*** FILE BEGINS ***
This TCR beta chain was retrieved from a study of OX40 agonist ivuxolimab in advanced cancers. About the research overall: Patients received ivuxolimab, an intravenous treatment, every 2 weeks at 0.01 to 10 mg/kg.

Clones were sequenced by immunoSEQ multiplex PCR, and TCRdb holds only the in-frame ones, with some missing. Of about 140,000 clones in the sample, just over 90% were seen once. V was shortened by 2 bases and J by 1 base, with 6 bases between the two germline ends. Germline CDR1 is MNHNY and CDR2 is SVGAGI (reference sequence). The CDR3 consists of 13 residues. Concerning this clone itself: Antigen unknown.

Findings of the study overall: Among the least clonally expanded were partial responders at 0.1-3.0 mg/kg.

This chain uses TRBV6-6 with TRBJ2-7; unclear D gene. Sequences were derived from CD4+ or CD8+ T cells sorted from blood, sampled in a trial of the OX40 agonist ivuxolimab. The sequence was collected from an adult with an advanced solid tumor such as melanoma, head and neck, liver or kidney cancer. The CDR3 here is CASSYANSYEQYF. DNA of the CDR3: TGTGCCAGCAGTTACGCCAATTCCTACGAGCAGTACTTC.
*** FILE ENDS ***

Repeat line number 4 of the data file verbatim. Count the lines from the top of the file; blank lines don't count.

This chain uses TRBV6-6 with TRBJ2-7; unclear D gene. Sequences were derived from CD4+ or CD8+ T cells sorted from blood, sampled in a trial of the OX40 agonist ivuxolimab. The sequence was collected from an adult with an advanced solid tumor such as melanoma, head and neck, liver or kidney cancer. The CDR3 here is CASSYANSYEQYF. DNA of the CDR3: TGTGCCAGCAGTTACGCCAATTCCTACGAGCAGTACTTC.